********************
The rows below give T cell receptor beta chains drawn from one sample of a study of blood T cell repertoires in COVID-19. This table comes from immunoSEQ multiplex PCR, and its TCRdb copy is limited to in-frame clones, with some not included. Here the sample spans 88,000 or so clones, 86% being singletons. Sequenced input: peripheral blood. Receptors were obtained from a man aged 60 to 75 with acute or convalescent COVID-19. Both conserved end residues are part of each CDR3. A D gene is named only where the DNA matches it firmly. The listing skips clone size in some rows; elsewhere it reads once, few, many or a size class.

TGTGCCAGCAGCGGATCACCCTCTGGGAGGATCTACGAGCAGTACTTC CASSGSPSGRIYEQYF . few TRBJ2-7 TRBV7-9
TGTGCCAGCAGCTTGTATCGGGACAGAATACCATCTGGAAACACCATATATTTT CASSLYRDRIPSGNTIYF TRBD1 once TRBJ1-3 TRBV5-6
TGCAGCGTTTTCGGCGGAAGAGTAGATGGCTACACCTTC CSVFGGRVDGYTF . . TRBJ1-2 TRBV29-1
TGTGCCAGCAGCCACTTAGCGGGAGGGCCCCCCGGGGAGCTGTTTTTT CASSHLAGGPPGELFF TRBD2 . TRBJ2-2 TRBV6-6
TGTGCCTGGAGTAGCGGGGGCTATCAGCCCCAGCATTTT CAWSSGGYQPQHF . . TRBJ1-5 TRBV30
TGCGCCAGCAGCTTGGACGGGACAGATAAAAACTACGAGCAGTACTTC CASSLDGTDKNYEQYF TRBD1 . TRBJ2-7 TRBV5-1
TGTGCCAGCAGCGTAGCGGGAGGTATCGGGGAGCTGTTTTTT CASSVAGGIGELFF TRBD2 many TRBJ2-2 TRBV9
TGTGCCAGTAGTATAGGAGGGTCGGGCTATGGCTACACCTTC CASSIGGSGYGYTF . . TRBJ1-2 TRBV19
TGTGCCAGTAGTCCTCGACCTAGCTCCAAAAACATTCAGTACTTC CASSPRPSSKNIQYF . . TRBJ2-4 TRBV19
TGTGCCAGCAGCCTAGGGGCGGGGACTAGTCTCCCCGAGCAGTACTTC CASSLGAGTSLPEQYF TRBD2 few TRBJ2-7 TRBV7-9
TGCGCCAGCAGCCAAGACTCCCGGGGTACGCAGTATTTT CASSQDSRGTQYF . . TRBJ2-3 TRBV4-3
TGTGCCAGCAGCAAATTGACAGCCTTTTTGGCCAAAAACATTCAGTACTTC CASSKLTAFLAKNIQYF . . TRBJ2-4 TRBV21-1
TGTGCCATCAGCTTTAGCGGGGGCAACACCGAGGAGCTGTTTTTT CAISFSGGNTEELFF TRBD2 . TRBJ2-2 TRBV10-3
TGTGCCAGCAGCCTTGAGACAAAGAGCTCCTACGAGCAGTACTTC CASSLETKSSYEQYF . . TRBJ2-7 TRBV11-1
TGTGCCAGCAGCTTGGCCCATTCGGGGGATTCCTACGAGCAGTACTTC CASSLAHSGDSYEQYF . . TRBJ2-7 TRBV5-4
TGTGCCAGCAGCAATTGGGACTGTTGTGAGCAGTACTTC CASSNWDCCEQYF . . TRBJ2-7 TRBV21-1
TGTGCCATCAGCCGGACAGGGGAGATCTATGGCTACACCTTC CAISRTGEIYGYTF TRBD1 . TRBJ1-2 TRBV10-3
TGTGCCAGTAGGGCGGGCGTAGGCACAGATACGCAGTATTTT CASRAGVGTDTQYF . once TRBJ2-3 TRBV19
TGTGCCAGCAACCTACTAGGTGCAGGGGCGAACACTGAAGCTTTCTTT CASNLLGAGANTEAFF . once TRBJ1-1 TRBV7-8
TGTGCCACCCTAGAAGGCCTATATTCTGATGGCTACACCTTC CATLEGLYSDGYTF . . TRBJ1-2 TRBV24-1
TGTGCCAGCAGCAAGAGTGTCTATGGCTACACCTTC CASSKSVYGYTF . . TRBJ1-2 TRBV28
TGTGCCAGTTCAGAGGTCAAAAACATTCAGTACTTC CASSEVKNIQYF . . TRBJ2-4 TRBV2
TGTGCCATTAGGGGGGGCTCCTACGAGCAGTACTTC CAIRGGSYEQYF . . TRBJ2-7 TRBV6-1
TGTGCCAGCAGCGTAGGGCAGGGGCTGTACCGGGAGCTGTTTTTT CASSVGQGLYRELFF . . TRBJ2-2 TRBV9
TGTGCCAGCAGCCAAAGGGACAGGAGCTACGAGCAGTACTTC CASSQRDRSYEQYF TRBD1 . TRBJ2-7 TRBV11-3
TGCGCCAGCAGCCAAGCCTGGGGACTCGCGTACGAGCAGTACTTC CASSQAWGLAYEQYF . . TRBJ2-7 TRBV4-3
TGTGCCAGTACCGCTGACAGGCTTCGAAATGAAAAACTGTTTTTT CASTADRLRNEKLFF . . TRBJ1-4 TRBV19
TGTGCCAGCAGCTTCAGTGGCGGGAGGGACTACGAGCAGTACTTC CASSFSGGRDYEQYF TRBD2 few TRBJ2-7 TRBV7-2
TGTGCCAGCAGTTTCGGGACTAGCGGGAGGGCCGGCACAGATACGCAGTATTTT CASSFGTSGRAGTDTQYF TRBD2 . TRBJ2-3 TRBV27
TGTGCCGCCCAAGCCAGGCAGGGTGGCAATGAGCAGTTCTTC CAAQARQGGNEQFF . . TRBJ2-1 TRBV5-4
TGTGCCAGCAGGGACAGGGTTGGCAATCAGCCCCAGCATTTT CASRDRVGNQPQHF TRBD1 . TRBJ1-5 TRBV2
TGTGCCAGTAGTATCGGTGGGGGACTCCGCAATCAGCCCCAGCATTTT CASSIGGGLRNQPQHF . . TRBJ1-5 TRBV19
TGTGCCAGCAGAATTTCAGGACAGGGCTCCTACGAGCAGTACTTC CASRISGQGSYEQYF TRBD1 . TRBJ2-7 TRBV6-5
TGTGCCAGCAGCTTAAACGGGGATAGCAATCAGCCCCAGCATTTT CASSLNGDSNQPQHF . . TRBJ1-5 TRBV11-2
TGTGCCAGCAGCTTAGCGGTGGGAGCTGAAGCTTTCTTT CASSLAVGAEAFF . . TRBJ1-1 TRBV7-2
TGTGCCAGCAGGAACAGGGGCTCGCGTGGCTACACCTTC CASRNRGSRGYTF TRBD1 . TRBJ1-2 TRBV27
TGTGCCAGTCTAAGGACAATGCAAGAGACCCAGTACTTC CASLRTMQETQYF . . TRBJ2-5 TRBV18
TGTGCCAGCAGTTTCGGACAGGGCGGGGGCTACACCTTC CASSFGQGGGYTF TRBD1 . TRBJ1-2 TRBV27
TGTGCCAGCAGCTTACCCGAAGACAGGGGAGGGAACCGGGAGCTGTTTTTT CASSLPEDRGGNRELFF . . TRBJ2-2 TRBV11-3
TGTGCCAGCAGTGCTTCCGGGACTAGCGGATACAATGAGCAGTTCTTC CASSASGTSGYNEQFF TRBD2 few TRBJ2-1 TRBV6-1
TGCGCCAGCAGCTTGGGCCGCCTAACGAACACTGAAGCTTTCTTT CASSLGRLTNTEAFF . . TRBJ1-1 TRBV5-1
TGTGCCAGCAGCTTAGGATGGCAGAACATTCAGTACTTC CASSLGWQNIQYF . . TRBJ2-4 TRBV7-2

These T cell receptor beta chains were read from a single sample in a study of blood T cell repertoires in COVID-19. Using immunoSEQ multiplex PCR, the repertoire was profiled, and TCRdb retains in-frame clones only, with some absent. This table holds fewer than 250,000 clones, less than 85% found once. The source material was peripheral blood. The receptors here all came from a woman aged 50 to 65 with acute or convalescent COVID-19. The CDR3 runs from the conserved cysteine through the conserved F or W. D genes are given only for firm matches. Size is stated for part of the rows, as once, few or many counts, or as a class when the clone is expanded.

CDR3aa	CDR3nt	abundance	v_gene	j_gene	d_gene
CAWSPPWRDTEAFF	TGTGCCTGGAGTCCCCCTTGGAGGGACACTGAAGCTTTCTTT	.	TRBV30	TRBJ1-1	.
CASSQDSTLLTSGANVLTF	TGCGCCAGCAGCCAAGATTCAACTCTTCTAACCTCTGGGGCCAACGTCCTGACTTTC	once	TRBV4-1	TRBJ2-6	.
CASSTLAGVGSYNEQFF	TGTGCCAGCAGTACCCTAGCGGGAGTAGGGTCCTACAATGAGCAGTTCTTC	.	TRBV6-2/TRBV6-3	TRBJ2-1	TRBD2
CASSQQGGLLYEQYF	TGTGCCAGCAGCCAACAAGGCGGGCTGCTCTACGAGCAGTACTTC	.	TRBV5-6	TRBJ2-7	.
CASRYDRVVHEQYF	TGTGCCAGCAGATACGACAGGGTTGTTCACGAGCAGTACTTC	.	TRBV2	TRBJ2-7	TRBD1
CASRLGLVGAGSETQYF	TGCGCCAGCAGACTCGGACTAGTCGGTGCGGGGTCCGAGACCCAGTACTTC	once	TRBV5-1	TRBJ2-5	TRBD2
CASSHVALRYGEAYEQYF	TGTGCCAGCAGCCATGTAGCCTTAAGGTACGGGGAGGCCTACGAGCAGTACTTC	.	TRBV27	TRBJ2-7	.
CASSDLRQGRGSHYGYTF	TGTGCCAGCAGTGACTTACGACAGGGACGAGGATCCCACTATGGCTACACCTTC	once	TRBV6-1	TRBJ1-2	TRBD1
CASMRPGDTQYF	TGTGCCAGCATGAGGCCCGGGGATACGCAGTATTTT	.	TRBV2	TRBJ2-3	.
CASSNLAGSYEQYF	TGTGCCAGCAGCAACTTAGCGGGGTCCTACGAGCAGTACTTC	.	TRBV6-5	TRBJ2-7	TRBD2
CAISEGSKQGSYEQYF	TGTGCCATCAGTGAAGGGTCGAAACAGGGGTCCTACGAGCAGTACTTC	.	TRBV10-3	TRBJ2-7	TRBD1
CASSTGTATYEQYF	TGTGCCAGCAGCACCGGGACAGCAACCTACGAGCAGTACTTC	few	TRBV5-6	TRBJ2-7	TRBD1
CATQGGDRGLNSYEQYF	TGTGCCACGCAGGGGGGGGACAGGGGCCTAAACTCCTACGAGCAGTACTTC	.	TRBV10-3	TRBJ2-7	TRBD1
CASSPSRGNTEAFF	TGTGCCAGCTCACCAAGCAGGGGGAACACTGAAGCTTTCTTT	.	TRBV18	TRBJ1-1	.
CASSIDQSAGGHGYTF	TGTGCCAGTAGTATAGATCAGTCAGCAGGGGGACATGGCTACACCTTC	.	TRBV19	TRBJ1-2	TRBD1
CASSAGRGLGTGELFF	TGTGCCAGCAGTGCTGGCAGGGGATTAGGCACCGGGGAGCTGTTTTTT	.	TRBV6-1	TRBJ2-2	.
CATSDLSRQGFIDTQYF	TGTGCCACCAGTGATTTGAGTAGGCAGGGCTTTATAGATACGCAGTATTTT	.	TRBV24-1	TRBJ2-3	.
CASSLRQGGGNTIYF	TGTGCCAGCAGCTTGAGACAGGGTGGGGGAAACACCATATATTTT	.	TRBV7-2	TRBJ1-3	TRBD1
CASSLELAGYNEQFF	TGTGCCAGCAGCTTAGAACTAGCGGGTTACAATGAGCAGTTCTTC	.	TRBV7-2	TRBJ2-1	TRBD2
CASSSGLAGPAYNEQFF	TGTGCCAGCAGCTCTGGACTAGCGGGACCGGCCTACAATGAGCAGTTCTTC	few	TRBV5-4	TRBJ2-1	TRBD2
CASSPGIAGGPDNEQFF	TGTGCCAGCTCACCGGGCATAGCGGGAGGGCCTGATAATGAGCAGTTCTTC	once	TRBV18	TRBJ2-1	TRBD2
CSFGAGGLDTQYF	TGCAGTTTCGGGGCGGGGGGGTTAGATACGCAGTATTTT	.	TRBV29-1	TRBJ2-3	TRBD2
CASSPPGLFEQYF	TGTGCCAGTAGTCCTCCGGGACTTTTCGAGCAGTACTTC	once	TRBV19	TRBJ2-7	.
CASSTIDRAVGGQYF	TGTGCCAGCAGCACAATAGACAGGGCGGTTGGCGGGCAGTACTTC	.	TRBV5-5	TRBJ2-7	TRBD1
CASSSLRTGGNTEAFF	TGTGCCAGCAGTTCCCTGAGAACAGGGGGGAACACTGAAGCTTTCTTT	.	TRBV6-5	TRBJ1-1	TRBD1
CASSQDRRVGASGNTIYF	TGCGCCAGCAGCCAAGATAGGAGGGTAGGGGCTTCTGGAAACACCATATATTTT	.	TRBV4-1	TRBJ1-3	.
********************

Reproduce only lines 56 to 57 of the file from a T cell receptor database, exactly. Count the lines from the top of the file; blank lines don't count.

CAISEGSKQGSYEQYF	TGTGCCATCAGTGAAGGGTCGAAACAGGGGTCCTACGAGCAGTACTTC	.	TRBV10-3	TRBJ2-7	TRBD1
CASSTGTATYEQYF	TGTGCCAGCAGCACCGGGACAGCAACCTACGAGCAGTACTTC	few	TRBV5-6	TRBJ2-7	TRBD1